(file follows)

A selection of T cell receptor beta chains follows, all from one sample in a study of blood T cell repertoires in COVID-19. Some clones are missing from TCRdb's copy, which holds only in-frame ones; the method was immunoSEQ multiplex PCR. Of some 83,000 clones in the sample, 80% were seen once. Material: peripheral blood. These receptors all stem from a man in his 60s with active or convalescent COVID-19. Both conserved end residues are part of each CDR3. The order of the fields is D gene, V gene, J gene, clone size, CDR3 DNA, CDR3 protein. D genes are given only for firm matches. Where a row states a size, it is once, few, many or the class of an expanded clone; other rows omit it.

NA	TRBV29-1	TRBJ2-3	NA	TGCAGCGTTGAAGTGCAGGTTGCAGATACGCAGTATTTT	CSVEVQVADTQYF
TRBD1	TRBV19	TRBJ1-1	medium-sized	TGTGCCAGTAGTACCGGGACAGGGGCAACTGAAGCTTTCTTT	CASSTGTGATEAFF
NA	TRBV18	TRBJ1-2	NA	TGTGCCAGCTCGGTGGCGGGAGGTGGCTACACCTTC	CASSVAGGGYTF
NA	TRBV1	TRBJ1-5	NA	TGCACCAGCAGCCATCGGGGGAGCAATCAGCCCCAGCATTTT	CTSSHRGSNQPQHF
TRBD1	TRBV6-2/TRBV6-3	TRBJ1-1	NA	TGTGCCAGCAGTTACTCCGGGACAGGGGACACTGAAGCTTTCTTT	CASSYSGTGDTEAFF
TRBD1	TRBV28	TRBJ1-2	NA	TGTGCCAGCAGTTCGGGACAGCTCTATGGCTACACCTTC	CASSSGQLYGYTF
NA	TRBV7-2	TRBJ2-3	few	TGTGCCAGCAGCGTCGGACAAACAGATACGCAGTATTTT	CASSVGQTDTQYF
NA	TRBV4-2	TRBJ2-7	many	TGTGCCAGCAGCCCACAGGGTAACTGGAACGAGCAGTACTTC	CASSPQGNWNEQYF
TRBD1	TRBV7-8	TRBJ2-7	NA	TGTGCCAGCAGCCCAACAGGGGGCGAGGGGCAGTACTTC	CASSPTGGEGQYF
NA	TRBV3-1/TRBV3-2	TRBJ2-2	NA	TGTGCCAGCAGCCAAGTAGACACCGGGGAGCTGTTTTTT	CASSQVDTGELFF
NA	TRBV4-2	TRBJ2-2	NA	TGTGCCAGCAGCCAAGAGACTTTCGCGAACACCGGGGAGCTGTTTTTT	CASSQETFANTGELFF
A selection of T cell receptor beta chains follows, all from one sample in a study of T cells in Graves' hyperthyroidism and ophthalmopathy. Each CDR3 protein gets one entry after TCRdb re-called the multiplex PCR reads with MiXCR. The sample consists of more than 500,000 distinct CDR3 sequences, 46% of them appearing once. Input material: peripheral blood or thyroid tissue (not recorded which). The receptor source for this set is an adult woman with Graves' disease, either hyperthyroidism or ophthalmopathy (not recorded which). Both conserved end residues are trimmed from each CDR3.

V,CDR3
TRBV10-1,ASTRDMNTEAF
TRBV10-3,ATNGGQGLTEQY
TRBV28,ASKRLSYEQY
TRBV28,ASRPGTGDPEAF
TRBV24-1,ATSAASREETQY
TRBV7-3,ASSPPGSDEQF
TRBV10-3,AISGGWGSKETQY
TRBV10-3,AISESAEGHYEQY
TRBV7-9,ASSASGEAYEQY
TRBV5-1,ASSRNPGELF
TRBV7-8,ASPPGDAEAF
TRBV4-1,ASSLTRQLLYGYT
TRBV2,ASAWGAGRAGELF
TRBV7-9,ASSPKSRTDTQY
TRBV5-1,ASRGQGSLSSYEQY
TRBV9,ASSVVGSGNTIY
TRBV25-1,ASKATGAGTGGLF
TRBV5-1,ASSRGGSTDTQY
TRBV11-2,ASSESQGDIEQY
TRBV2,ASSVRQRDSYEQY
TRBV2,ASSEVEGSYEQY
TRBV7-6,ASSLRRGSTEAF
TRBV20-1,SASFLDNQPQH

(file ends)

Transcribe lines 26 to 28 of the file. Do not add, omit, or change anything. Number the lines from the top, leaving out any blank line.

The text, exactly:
TRBV4-1,ASSLTRQLLYGYT
TRBV2,ASAWGAGRAGELF
TRBV7-9,ASSPKSRTDTQY